Happy Anniversary by Guest Author William Fripp

Guest Author William Fripp

Guest Author William Fripp

A chill October zephyr chased the fallen oak leaves of spring across the cemetery grounds and under the dangling feet of Steven Giles as he sat on the corner of a large tombstone that bore his family name, the marker of his family plot. The false dawn colored the landscape gray around the headstones beneath his feet as the vestiges of the fading night gave way to morning. There were generations of Giles’ here; there would be more still to come, but it was the most recent addition that brought Steven back here, once a year, to sit and wait for Melissa.

They had been apart for five years now, but every year on their anniversary they met at the big granite marker and every year the scars over the loss of their only child Sean were ripped open and bled fresh and every year Melissa swore she would not return, but Steven knew she would be there the next October. He knew the compulsion would be too overpowering. He knew because he felt it too, felt the longing for just one minutes worth of extra time with his son, one extra hour’s memory to recollect where he held Sean and told him how much he missed him. He knew Melissa would be there because she simply had to be there. She had no other choice.

Steven and Melissa had known each other all of their lives, from kindergarten through high school, where their romantic feelings had blossomed, then through college and into the world, marrying and settling in to a comfortable upper middle class American existence, Steven as a software analyst and engineer, Melissa as an assistant district attorney for Mecklenburg County. They lived in a modest three room house in a respectable Matthews, North Carolina neighborhood, they drove economically and environmentally conscious automobiles and when they had lived in Matthews three years, Steven put a pool and a deck in the backyard. Many a barbecue and Superbowl party had been held at the Giles residence since then and many more birthdays, Christmases, Thanksgivings and Fourths of July. The last gathering ever held there was Sean’s wake. That was 2006.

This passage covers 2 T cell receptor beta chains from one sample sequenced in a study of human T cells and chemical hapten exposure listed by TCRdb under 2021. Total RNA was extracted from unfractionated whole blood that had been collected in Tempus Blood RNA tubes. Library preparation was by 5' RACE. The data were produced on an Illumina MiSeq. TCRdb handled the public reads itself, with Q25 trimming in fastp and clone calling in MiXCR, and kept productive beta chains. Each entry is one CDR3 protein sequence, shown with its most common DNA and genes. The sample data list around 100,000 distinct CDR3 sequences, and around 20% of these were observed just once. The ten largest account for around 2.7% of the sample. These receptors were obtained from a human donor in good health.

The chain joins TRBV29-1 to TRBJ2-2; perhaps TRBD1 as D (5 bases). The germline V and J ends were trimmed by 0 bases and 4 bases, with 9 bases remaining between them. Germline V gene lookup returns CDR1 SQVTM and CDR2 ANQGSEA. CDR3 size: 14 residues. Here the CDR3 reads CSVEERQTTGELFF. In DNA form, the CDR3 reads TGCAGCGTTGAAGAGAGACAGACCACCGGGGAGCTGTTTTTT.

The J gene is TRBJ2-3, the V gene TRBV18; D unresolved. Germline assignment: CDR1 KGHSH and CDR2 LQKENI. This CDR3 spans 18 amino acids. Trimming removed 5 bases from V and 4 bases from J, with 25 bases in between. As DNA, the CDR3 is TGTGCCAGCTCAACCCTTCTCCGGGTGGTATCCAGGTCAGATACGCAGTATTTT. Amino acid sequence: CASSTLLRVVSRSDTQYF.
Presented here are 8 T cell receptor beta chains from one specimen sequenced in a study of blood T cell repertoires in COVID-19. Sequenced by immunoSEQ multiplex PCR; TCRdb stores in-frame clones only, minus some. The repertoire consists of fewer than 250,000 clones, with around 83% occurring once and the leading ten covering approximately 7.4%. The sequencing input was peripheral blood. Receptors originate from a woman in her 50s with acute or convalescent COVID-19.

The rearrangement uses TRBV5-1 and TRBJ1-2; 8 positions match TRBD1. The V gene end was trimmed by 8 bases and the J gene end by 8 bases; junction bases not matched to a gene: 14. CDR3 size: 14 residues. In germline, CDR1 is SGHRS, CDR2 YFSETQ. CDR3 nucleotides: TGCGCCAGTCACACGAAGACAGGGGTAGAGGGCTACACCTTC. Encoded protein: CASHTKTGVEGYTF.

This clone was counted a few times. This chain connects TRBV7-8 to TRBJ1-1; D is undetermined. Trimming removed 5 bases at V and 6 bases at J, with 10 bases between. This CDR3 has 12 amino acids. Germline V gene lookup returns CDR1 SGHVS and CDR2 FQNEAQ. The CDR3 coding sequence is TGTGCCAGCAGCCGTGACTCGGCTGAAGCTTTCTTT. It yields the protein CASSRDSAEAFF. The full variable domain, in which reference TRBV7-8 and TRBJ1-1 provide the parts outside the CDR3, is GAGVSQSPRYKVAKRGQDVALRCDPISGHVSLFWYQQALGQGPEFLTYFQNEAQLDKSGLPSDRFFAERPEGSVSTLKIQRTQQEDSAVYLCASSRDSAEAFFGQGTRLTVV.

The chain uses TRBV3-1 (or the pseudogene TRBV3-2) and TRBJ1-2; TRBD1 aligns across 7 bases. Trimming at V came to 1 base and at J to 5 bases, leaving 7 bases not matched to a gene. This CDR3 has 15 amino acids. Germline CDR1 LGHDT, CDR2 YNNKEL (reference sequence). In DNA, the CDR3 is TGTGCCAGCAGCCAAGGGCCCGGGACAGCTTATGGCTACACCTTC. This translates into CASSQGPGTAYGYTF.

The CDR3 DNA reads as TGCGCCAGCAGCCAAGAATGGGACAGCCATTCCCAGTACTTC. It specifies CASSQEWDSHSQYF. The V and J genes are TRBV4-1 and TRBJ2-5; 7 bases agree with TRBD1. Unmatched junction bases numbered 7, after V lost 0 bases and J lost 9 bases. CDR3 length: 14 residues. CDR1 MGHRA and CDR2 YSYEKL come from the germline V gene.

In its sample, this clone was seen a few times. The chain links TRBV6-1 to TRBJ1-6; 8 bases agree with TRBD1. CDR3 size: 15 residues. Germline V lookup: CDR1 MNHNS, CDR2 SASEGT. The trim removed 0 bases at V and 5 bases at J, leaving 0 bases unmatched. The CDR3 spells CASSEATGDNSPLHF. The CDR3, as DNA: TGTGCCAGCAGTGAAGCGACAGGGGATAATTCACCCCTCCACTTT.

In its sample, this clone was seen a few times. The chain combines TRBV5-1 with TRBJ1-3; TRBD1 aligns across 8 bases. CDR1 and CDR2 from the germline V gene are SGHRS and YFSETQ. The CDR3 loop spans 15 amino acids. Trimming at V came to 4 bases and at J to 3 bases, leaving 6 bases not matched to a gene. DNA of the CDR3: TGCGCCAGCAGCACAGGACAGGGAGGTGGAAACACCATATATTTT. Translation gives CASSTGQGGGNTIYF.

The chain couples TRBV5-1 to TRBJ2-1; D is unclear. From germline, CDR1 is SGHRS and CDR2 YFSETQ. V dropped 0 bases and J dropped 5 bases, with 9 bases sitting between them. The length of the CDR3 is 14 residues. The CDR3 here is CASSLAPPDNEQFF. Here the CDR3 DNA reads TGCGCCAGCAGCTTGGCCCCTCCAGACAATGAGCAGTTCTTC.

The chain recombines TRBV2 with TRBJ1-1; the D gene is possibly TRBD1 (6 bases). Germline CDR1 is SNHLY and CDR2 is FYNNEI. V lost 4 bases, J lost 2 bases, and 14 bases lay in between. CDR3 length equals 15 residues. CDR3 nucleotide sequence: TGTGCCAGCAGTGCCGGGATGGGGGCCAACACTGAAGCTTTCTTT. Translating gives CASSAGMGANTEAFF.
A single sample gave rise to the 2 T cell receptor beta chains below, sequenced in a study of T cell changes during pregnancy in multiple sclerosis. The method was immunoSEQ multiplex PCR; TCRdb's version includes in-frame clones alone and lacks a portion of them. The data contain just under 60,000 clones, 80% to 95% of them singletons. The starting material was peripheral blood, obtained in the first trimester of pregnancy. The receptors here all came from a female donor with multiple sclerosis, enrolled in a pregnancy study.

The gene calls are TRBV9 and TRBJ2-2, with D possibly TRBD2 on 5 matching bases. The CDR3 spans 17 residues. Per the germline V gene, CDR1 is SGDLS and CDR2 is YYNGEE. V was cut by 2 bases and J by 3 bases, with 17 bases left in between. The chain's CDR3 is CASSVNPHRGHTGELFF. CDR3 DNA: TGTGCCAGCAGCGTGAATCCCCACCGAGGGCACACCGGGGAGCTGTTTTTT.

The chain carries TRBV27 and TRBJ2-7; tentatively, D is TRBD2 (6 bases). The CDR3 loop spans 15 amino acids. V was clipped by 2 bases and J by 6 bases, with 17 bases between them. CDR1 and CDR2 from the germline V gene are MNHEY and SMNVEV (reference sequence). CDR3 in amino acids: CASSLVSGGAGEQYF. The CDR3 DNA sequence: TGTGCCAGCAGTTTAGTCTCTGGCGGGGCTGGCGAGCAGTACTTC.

They had not planned on a child, in fact had planned on not having one, believing that the world was a too volatile and dangerous place to bring a child into it, telling themselves that there were already too many people on the planet to house and feed, trusting that the pills Melissa took would prevent the need to completely alter their lives by having to care for, feed, clothe and raise a child. But then nature persevered, as it always does, and one morning Melissa found herself sick and the thought that ran through her head as she vomited the previous night’s shrimp alfredo was, “I hope to God this isn’t what I think it is!” After three days of this morning ritual, she made an appointment with her gynecologist and a week later Steven and Melissa Giles were parent’s to be.

There was never any question that Melissa would have her baby. The idea of an abortion was abhorrent to them and adoption was never mentioned out loud, though secretly each of them had contemplated broaching it to the other then decided it best to abandon the idea, each coming to their own realization that they could not give their flesh and blood away to strangers and worrying that if they found out their partner could that it might change the way they felt toward them. So, they put on their happy faces and went about the task of preparing for their child’s arrival.

They had decided to find out the sex of their child early so they could prepare properly and Steven admitted to a swelling of pride when he learned they were having a son. He had been close with his own father and as the weeks went forward those memories of playing golf and fishing and watching football softened Steven’s attitude toward fatherhood. Melissa, on the other hand, didn’t care which sex the baby was. All she wanted was for the experience to be over. She was sick of hearing from other mothers, including her own, about how joyous and fulfilling becoming a mother for the first time was, about how it would be the most wondrous time of her life, how she could look back on it all in the years to come and take pride in it. Most of all though, she was just plain sick.